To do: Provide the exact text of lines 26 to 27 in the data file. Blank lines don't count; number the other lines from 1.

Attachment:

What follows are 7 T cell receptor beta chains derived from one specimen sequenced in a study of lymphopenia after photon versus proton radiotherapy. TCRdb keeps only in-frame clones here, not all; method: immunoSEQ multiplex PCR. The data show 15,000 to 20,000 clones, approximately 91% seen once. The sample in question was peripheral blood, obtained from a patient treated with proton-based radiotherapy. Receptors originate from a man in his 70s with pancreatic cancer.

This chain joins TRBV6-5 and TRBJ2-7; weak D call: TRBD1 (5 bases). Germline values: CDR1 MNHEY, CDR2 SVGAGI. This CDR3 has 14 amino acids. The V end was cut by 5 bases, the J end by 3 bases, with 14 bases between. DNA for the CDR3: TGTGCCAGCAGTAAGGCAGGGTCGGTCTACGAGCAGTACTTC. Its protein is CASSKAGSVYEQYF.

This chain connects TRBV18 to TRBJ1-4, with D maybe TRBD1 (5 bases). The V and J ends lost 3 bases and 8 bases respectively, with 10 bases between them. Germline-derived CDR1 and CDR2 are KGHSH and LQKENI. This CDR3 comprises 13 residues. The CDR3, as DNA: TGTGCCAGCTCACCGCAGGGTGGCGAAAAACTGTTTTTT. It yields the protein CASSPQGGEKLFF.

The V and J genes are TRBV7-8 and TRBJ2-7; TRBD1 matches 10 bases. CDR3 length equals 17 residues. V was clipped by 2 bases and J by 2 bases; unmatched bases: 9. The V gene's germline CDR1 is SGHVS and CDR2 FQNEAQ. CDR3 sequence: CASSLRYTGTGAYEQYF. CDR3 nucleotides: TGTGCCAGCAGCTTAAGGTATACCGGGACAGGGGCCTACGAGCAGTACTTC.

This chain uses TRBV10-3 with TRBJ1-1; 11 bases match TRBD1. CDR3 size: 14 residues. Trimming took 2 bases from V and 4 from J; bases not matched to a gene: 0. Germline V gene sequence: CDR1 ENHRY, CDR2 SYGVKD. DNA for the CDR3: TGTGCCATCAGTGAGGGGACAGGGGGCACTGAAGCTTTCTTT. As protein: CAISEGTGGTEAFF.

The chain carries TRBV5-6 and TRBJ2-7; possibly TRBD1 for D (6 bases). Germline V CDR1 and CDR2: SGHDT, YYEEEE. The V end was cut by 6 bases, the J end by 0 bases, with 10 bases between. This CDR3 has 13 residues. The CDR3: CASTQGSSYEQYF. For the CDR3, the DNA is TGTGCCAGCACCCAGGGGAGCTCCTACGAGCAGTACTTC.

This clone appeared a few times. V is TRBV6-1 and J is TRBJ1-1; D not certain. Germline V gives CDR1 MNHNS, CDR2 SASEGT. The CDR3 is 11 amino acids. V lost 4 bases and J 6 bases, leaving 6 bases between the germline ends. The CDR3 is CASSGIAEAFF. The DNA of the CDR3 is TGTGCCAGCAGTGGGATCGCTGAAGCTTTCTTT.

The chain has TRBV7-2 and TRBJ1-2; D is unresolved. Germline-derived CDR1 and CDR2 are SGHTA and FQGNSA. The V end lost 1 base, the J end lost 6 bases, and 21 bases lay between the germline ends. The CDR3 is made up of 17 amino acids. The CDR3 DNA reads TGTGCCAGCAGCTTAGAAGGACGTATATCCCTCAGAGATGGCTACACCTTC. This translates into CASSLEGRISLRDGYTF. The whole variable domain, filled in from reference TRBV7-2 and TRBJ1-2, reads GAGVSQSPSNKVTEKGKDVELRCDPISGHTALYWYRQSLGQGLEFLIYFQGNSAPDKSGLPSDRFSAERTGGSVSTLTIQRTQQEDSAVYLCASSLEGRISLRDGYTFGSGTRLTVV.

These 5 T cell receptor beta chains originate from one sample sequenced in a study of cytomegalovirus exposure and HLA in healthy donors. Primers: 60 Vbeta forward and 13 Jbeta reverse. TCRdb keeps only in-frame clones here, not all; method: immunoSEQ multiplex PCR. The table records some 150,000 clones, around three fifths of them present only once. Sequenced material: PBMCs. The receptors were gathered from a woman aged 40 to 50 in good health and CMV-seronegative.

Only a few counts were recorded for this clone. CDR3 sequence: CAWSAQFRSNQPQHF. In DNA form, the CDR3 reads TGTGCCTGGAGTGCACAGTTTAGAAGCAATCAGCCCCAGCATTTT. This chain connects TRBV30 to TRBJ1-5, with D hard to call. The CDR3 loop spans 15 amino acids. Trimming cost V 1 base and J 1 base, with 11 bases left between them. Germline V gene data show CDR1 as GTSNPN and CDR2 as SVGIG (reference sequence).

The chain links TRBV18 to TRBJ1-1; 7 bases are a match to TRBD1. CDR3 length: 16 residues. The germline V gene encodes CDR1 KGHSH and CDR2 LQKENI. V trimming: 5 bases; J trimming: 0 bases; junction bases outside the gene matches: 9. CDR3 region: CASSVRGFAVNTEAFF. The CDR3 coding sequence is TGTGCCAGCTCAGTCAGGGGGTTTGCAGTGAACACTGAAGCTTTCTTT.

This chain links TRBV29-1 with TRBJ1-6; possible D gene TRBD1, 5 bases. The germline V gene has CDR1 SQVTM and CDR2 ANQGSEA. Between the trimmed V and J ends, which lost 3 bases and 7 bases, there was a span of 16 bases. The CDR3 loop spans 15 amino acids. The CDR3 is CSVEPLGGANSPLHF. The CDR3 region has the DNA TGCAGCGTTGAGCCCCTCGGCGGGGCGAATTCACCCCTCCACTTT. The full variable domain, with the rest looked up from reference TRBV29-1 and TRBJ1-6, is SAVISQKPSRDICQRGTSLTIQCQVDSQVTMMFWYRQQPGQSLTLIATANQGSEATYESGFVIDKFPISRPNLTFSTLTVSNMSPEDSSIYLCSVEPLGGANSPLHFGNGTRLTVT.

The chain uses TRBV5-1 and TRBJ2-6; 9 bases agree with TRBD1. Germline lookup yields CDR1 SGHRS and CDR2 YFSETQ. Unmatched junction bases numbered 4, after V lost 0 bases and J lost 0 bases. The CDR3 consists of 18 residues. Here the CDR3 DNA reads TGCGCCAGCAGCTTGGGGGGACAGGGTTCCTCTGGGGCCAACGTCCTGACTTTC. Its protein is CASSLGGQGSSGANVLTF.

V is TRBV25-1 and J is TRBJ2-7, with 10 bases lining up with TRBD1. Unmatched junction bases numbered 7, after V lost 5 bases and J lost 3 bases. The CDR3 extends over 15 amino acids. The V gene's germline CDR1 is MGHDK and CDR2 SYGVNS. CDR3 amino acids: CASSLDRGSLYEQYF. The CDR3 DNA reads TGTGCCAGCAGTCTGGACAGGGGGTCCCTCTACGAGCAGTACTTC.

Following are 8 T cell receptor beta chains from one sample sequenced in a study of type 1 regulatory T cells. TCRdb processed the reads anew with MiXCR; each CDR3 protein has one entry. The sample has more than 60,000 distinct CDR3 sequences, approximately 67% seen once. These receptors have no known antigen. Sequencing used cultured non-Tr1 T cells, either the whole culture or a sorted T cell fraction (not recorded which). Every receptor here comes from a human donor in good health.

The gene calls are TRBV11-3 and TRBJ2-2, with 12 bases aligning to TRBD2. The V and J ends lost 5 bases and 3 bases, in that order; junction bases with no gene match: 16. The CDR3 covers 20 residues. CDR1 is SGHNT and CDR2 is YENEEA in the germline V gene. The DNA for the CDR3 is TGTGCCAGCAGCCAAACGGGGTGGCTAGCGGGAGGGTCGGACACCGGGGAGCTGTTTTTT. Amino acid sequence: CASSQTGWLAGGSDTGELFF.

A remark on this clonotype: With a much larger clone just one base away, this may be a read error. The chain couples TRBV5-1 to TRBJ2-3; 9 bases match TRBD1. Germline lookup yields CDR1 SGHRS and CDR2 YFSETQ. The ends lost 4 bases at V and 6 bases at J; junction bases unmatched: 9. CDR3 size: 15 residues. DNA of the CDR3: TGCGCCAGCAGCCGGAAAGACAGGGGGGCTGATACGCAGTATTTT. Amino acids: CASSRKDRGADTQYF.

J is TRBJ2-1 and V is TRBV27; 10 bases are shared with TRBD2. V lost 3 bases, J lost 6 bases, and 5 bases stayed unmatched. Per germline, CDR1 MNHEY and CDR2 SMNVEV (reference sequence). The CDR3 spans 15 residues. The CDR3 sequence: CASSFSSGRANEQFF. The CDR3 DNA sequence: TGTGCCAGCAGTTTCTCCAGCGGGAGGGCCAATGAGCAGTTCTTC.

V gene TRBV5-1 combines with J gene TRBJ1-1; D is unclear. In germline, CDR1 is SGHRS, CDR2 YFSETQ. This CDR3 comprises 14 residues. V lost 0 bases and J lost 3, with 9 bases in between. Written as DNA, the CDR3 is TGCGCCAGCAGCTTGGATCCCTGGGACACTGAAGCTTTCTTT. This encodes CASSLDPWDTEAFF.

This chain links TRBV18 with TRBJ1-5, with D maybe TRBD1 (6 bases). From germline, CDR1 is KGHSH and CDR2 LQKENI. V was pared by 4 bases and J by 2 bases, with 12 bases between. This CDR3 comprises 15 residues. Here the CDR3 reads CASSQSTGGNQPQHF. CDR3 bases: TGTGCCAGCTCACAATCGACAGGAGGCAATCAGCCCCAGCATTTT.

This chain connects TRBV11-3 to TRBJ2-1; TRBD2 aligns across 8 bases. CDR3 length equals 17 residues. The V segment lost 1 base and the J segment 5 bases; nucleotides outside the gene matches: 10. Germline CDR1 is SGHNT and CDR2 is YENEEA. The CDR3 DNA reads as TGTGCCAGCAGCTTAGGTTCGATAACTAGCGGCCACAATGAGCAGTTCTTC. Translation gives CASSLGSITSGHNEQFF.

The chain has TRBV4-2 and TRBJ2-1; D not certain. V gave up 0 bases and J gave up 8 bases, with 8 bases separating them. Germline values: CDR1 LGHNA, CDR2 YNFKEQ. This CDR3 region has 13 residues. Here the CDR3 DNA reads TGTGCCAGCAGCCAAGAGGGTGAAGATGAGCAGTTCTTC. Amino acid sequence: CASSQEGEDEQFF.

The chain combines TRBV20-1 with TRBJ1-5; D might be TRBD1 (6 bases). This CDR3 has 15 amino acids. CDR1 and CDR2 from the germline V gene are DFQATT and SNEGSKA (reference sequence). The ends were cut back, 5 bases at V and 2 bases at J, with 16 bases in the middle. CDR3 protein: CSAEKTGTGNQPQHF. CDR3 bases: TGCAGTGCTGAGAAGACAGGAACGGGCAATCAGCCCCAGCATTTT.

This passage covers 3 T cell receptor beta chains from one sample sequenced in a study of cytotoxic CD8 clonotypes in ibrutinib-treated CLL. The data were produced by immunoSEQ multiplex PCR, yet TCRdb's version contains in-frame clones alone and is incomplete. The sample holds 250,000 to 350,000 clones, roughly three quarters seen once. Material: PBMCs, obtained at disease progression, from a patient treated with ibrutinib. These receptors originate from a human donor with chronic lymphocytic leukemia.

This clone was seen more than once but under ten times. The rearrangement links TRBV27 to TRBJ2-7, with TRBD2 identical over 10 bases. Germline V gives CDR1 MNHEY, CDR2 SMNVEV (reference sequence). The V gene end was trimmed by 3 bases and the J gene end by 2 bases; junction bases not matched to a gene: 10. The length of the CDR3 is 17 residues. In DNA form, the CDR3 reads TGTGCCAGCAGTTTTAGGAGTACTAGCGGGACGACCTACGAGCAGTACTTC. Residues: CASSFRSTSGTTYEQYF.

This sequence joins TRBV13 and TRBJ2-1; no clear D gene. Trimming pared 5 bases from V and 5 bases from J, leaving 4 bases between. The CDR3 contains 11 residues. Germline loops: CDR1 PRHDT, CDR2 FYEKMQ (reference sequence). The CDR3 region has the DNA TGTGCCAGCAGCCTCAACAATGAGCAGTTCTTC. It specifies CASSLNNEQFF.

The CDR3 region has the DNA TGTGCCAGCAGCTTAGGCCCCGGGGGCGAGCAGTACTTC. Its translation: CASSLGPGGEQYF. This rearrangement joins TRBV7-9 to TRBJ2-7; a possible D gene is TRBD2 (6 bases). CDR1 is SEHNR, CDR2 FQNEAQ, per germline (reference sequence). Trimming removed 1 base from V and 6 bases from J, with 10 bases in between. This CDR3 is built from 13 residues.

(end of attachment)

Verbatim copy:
This sequence joins TRBV13 and TRBJ2-1; no clear D gene. Trimming pared 5 bases from V and 5 bases from J, leaving 4 bases between. The CDR3 contains 11 residues. Germline loops: CDR1 PRHDT, CDR2 FYEKMQ (reference sequence). The CDR3 region has the DNA TGTGCCAGCAGCCTCAACAATGAGCAGTTCTTC. It specifies CASSLNNEQFF.

The CDR3 region has the DNA TGTGCCAGCAGCTTAGGCCCCGGGGGCGAGCAGTACTTC. Its translation: CASSLGPGGEQYF. This rearrangement joins TRBV7-9 to TRBJ2-7; a possible D gene is TRBD2 (6 bases). CDR1 is SEHNR, CDR2 FQNEAQ, per germline (reference sequence). Trimming removed 1 base from V and 6 bases from J, with 10 bases in between. This CDR3 is built from 13 residues.